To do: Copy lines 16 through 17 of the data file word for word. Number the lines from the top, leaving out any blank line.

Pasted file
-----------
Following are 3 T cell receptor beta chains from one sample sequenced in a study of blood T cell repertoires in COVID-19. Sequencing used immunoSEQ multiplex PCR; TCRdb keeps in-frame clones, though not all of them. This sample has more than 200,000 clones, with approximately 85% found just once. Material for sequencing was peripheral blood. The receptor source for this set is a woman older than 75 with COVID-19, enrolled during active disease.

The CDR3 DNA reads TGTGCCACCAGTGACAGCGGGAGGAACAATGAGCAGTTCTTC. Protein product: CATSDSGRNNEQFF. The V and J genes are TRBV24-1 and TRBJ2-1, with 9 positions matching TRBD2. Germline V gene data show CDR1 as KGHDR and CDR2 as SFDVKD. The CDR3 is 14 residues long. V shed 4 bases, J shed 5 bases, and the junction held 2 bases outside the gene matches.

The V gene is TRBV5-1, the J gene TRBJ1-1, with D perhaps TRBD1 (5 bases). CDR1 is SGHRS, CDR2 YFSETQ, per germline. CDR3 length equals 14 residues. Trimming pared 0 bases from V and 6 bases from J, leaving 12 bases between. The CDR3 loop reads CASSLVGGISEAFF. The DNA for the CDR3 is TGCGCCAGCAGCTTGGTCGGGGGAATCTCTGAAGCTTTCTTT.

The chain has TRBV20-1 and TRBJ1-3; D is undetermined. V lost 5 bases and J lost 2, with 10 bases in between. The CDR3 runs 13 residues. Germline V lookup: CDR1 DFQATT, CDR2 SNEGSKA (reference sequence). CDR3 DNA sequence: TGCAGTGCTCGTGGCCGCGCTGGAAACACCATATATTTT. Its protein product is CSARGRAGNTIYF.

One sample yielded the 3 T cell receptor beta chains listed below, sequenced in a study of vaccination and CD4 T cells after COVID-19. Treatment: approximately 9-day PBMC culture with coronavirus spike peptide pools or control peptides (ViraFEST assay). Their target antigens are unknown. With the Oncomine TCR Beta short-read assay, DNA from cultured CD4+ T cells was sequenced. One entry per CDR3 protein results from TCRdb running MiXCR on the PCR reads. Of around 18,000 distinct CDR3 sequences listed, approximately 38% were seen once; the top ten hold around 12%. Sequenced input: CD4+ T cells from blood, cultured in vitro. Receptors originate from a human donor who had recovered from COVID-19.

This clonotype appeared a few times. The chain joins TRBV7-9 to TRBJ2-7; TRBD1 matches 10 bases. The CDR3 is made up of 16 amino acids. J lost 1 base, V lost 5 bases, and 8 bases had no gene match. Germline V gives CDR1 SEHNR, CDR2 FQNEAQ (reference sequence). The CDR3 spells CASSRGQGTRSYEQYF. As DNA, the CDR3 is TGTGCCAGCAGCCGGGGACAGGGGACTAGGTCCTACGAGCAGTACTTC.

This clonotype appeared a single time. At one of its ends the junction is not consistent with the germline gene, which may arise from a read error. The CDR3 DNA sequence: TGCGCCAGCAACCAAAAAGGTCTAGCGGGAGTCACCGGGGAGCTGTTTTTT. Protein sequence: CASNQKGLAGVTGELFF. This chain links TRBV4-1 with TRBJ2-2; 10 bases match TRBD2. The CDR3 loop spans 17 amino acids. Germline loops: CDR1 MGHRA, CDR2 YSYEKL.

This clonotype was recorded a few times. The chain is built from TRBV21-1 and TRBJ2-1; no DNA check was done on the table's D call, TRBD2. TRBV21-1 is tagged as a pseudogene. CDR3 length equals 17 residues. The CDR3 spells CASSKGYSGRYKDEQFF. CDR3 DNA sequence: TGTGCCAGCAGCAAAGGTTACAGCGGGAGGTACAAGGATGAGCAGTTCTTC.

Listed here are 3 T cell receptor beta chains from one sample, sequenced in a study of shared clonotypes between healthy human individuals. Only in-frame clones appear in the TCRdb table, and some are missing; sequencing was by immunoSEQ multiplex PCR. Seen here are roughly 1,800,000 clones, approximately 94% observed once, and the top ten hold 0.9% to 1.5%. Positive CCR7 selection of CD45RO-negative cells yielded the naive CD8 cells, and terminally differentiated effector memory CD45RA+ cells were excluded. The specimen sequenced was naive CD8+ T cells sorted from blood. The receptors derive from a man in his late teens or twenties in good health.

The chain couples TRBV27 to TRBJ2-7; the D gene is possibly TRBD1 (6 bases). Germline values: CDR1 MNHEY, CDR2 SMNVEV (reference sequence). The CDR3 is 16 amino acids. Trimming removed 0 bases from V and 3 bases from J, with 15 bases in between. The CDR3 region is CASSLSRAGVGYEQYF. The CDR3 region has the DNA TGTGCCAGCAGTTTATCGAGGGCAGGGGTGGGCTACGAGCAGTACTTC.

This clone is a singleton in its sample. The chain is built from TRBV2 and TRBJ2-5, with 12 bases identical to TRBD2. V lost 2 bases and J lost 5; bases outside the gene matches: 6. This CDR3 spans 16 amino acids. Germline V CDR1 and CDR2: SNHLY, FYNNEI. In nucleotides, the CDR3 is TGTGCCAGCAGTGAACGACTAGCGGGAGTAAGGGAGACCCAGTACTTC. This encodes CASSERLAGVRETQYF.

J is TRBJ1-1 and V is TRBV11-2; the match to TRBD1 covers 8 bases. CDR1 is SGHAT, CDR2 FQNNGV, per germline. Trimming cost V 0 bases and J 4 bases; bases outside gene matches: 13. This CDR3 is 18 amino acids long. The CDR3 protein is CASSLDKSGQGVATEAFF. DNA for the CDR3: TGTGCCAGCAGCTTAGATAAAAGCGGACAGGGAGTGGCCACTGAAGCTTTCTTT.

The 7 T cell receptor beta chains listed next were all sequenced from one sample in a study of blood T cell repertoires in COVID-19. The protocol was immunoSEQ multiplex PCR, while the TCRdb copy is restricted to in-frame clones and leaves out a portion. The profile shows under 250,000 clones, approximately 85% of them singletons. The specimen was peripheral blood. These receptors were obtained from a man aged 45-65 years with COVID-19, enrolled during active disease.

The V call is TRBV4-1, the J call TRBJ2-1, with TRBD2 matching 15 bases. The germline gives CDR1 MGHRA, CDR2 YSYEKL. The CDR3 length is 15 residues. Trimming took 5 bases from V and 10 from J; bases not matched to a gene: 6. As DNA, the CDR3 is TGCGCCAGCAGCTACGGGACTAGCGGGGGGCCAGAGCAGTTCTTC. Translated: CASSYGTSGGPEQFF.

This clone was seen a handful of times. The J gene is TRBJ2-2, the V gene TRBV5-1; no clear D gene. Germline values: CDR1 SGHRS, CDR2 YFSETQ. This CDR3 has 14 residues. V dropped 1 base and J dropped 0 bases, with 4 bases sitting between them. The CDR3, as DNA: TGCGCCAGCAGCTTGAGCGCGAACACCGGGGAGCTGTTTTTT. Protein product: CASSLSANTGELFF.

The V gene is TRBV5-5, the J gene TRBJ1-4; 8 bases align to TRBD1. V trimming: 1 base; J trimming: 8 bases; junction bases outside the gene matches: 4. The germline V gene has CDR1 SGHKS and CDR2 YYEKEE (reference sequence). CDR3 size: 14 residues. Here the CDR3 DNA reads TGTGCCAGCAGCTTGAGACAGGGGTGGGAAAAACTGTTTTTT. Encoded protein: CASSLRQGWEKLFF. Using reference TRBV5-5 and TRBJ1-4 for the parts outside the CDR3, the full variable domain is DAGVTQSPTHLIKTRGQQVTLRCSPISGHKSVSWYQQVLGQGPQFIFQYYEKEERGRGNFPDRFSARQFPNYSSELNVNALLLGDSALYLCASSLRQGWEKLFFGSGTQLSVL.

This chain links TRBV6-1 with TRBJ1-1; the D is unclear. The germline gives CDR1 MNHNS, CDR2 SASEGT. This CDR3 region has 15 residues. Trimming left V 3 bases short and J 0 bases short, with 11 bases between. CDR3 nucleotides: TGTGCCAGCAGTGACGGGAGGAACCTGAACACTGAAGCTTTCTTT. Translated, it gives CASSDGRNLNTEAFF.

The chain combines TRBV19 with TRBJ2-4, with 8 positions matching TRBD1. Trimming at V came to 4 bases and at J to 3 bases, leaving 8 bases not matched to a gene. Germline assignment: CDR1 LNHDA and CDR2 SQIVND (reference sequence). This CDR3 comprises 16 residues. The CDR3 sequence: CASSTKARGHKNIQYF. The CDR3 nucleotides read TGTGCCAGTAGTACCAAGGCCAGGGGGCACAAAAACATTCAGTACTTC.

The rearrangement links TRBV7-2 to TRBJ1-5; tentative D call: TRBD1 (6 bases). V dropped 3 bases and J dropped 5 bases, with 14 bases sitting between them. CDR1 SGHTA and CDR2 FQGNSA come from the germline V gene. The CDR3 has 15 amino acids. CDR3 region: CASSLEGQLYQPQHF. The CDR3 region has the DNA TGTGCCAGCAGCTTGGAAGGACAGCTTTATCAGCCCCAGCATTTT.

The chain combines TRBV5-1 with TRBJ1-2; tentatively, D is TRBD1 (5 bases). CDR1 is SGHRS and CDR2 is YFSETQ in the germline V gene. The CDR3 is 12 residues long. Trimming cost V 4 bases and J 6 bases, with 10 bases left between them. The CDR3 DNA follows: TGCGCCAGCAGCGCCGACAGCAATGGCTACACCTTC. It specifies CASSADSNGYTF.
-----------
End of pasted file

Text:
The V gene is TRBV5-5, the J gene TRBJ1-4; 8 bases align to TRBD1. V trimming: 1 base; J trimming: 8 bases; junction bases outside the gene matches: 4. The germline V gene has CDR1 SGHKS and CDR2 YYEKEE (reference sequence). CDR3 size: 14 residues. Here the CDR3 DNA reads TGTGCCAGCAGCTTGAGACAGGGGTGGGAAAAACTGTTTTTT. Encoded protein: CASSLRQGWEKLFF. Using reference TRBV5-5 and TRBJ1-4 for the parts outside the CDR3, the full variable domain is DAGVTQSPTHLIKTRGQQVTLRCSPISGHKSVSWYQQVLGQGPQFIFQYYEKEERGRGNFPDRFSARQFPNYSSELNVNALLLGDSALYLCASSLRQGWEKLFFGSGTQLSVL.

This chain links TRBV6-1 with TRBJ1-1; the D is unclear. The germline gives CDR1 MNHNS, CDR2 SASEGT. This CDR3 region has 15 residues. Trimming left V 3 bases short and J 0 bases short, with 11 bases between. CDR3 nucleotides: TGTGCCAGCAGTGACGGGAGGAACCTGAACACTGAAGCTTTCTTT. Translated, it gives CASSDGRNLNTEAFF.